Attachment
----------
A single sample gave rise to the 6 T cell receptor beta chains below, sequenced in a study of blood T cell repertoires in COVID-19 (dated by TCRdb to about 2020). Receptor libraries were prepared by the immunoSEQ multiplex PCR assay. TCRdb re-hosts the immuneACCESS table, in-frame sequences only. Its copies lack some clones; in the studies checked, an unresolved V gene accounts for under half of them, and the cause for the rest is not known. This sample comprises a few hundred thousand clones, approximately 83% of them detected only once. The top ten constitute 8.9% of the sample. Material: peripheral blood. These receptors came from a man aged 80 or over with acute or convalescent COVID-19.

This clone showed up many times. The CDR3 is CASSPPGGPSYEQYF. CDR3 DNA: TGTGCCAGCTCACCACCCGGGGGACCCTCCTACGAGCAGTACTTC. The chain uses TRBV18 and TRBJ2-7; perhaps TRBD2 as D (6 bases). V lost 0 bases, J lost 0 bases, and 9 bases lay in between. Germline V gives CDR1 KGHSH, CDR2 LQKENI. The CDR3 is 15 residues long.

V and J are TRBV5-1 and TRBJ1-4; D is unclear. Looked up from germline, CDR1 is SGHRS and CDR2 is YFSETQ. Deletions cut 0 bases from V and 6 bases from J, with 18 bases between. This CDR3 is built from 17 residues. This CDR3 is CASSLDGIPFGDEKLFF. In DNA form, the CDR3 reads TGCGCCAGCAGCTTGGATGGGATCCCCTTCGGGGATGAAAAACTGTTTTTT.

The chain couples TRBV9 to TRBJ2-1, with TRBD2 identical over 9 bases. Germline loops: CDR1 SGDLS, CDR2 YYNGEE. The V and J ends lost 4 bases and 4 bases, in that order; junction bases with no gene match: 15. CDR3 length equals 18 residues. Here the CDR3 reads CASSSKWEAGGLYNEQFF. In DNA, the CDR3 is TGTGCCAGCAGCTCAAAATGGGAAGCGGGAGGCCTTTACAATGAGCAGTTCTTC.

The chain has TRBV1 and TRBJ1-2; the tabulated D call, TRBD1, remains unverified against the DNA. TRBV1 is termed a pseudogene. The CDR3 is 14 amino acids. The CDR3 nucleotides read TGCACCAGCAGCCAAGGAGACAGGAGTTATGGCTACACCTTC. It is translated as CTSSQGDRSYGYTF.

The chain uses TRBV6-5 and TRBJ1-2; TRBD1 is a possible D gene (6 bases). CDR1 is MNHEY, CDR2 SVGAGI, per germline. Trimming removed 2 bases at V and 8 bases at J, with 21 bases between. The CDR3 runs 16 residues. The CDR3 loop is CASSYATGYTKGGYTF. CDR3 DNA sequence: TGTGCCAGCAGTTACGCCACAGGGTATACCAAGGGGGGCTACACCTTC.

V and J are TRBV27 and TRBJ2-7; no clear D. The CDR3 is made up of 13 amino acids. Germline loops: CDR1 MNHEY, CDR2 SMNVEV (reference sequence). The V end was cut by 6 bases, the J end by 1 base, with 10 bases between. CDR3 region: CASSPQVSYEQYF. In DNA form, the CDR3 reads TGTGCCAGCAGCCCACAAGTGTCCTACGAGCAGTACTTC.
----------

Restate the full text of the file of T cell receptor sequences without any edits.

A single sample gave rise to the 6 T cell receptor beta chains below, sequenced in a study of blood T cell repertoires in COVID-19 (dated by TCRdb to about 2020). Receptor libraries were prepared by the immunoSEQ multiplex PCR assay. TCRdb re-hosts the immuneACCESS table, in-frame sequences only. Its copies lack some clones; in the studies checked, an unresolved V gene accounts for under half of them, and the cause for the rest is not known. This sample comprises a few hundred thousand clones, approximately 83% of them detected only once. The top ten constitute 8.9% of the sample. Material: peripheral blood. These receptors came from a man aged 80 or over with acute or convalescent COVID-19.

This clone showed up many times. The CDR3 is CASSPPGGPSYEQYF. CDR3 DNA: TGTGCCAGCTCACCACCCGGGGGACCCTCCTACGAGCAGTACTTC. The chain uses TRBV18 and TRBJ2-7; perhaps TRBD2 as D (6 bases). V lost 0 bases, J lost 0 bases, and 9 bases lay in between. Germline V gives CDR1 KGHSH, CDR2 LQKENI. The CDR3 is 15 residues long.

V and J are TRBV5-1 and TRBJ1-4; D is unclear. Looked up from germline, CDR1 is SGHRS and CDR2 is YFSETQ. Deletions cut 0 bases from V and 6 bases from J, with 18 bases between. This CDR3 is built from 17 residues. This CDR3 is CASSLDGIPFGDEKLFF. In DNA form, the CDR3 reads TGCGCCAGCAGCTTGGATGGGATCCCCTTCGGGGATGAAAAACTGTTTTTT.

The chain couples TRBV9 to TRBJ2-1, with TRBD2 identical over 9 bases. Germline loops: CDR1 SGDLS, CDR2 YYNGEE. The V and J ends lost 4 bases and 4 bases, in that order; junction bases with no gene match: 15. CDR3 length equals 18 residues. Here the CDR3 reads CASSSKWEAGGLYNEQFF. In DNA, the CDR3 is TGTGCCAGCAGCTCAAAATGGGAAGCGGGAGGCCTTTACAATGAGCAGTTCTTC.

The chain has TRBV1 and TRBJ1-2; the tabulated D call, TRBD1, remains unverified against the DNA. TRBV1 is termed a pseudogene. The CDR3 is 14 amino acids. The CDR3 nucleotides read TGCACCAGCAGCCAAGGAGACAGGAGTTATGGCTACACCTTC. It is translated as CTSSQGDRSYGYTF.

The chain uses TRBV6-5 and TRBJ1-2; TRBD1 is a possible D gene (6 bases). CDR1 is MNHEY, CDR2 SVGAGI, per germline. Trimming removed 2 bases at V and 8 bases at J, with 21 bases between. The CDR3 runs 16 residues. The CDR3 loop is CASSYATGYTKGGYTF. CDR3 DNA sequence: TGTGCCAGCAGTTACGCCACAGGGTATACCAAGGGGGGCTACACCTTC.

V and J are TRBV27 and TRBJ2-7; no clear D. The CDR3 is made up of 13 amino acids. Germline loops: CDR1 MNHEY, CDR2 SMNVEV (reference sequence). The V end was cut by 6 bases, the J end by 1 base, with 10 bases between. CDR3 region: CASSPQVSYEQYF. In DNA form, the CDR3 reads TGTGCCAGCAGCCCACAAGTGTCCTACGAGCAGTACTTC.